[COMM-ORG] query: power dynamic simulation

Discussion list for COMM-ORG colist at comm-org.wisc.edu
Sun Aug 22 13:57:37 CDT 2010


  [ed:  thanks to Michael and Deborah for responding to Vicente's query.]

From: Michael Paone <mpaone12 at gmail.com>


Hi Vicente,

Two thoughts:

Have you ever seen tools for doing a Power Map?

I've done some of these exercises through Wellstone Action trainings, 
which I've incorporated a bit in my work.  The Wellstone materials tend 
to focus on the levers of power in the public sector, as they relate to 
building a public policy based campaign.

Another more basic tool could be doing a Problem Tree.  This is more 
useful in the phase of identifying problems (perhaps a health 
disparity), and then extrapolating from that problem, to finding the 
issues relating to it, and the causes underlying it.



Hope this helps!

Yours,

Michael Paone
Community Organizer
New York City Coalition Against Hunger
212.825.0028 ext. 215

It is a mistake to think you can solve any major problems just with 
potatoes. --Douglas Adams


****************************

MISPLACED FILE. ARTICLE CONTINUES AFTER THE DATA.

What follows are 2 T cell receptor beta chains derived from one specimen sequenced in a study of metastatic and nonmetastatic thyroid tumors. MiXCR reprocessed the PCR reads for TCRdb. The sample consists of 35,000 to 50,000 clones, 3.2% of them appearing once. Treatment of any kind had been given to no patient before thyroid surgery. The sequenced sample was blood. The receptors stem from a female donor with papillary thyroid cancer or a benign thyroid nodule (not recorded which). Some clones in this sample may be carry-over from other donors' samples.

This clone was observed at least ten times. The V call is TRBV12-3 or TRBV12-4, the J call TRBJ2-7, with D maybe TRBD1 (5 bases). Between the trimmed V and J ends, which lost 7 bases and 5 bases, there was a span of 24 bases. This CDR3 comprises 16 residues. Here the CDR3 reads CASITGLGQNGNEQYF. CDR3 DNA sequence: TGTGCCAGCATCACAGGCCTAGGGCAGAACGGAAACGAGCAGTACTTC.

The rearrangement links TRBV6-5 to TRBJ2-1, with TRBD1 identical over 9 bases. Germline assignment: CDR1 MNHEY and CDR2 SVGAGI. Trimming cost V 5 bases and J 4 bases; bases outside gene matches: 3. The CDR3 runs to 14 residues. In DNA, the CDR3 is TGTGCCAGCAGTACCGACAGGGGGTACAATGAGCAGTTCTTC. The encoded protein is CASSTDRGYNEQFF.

From: "Deborah Zelli" <dzelli at kcsdv.org>


Hey Vicente,

As someone who works on a project funded by CDC and based on the social 
ecological model and risk factors, I think this is a great idea. My 
project focuses on the primary prevention of intimate partner and sexual 
violence but a number of our risk factors include items that CDCs could 
assist with (for example, poverty, etc.).

The public health field also does a lot of work on what they call Social 
Determinants of Health. If you are looking for more ways to "make the 
case," you may want to look at this area also (especially in Mass).

In terms of exercises, there are two that I use when we try to talk 
about anti-oppression and intersectionality that might work for you:
1) The Power Line - this one is highly adaptable. Basically, you create 
a number of personas in advance that represent the diversity within our 
communities. Most personas will include factors that raise social status 
and power and some that decrease social status. So, for example, one 
person in the line might be an African-American, male, gay doctor while 
another may be a heterosexual, white, factory worker. The audience lines 
folks up on the "power line" from least power (which includes social 
capital) to greatest power. The "trick" is - you only reveal certain 
aspects of the persona at a time and the audience has to keep adjusting 
the power line. So, using the example above, you might initially reveal 
one person as a doctor. The audience usually puts them high on the power 
line. In the next phase, you reveal he is gay. Now the audience has to 
readjust the power line.  The exercise generates a great deal of 
discussion about perceptions of power and adds aspects of 
intersectionality of oppressions to the discussion (avoiding the 
perennial problem of "Oppression Olympics."
2) Paul Kivel has a great exercise called "Ten Chairs." Ten chairs are